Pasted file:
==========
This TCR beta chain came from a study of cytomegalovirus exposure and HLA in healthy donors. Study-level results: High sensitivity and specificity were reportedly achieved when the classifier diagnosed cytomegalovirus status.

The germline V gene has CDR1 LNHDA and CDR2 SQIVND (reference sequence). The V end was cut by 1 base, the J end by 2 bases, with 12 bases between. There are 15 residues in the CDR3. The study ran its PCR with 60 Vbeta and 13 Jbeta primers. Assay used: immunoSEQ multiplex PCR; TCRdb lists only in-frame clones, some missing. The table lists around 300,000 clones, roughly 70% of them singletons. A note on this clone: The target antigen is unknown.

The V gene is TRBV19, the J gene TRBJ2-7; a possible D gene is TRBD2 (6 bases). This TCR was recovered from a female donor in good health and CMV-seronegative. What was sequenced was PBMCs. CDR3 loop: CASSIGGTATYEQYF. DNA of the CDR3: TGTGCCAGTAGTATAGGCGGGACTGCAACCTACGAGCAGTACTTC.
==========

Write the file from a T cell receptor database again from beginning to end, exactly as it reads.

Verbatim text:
This TCR beta chain came from a study of cytomegalovirus exposure and HLA in healthy donors. Study-level results: High sensitivity and specificity were reportedly achieved when the classifier diagnosed cytomegalovirus status.

The germline V gene has CDR1 LNHDA and CDR2 SQIVND (reference sequence). The V end was cut by 1 base, the J end by 2 bases, with 12 bases between. There are 15 residues in the CDR3. The study ran its PCR with 60 Vbeta and 13 Jbeta primers. Assay used: immunoSEQ multiplex PCR; TCRdb lists only in-frame clones, some missing. The table lists around 300,000 clones, roughly 70% of them singletons. A note on this clone: The target antigen is unknown.

The V gene is TRBV19, the J gene TRBJ2-7; a possible D gene is TRBD2 (6 bases). This TCR was recovered from a female donor in good health and CMV-seronegative. What was sequenced was PBMCs. CDR3 loop: CASSIGGTATYEQYF. DNA of the CDR3: TGTGCCAGTAGTATAGGCGGGACTGCAACCTACGAGCAGTACTTC.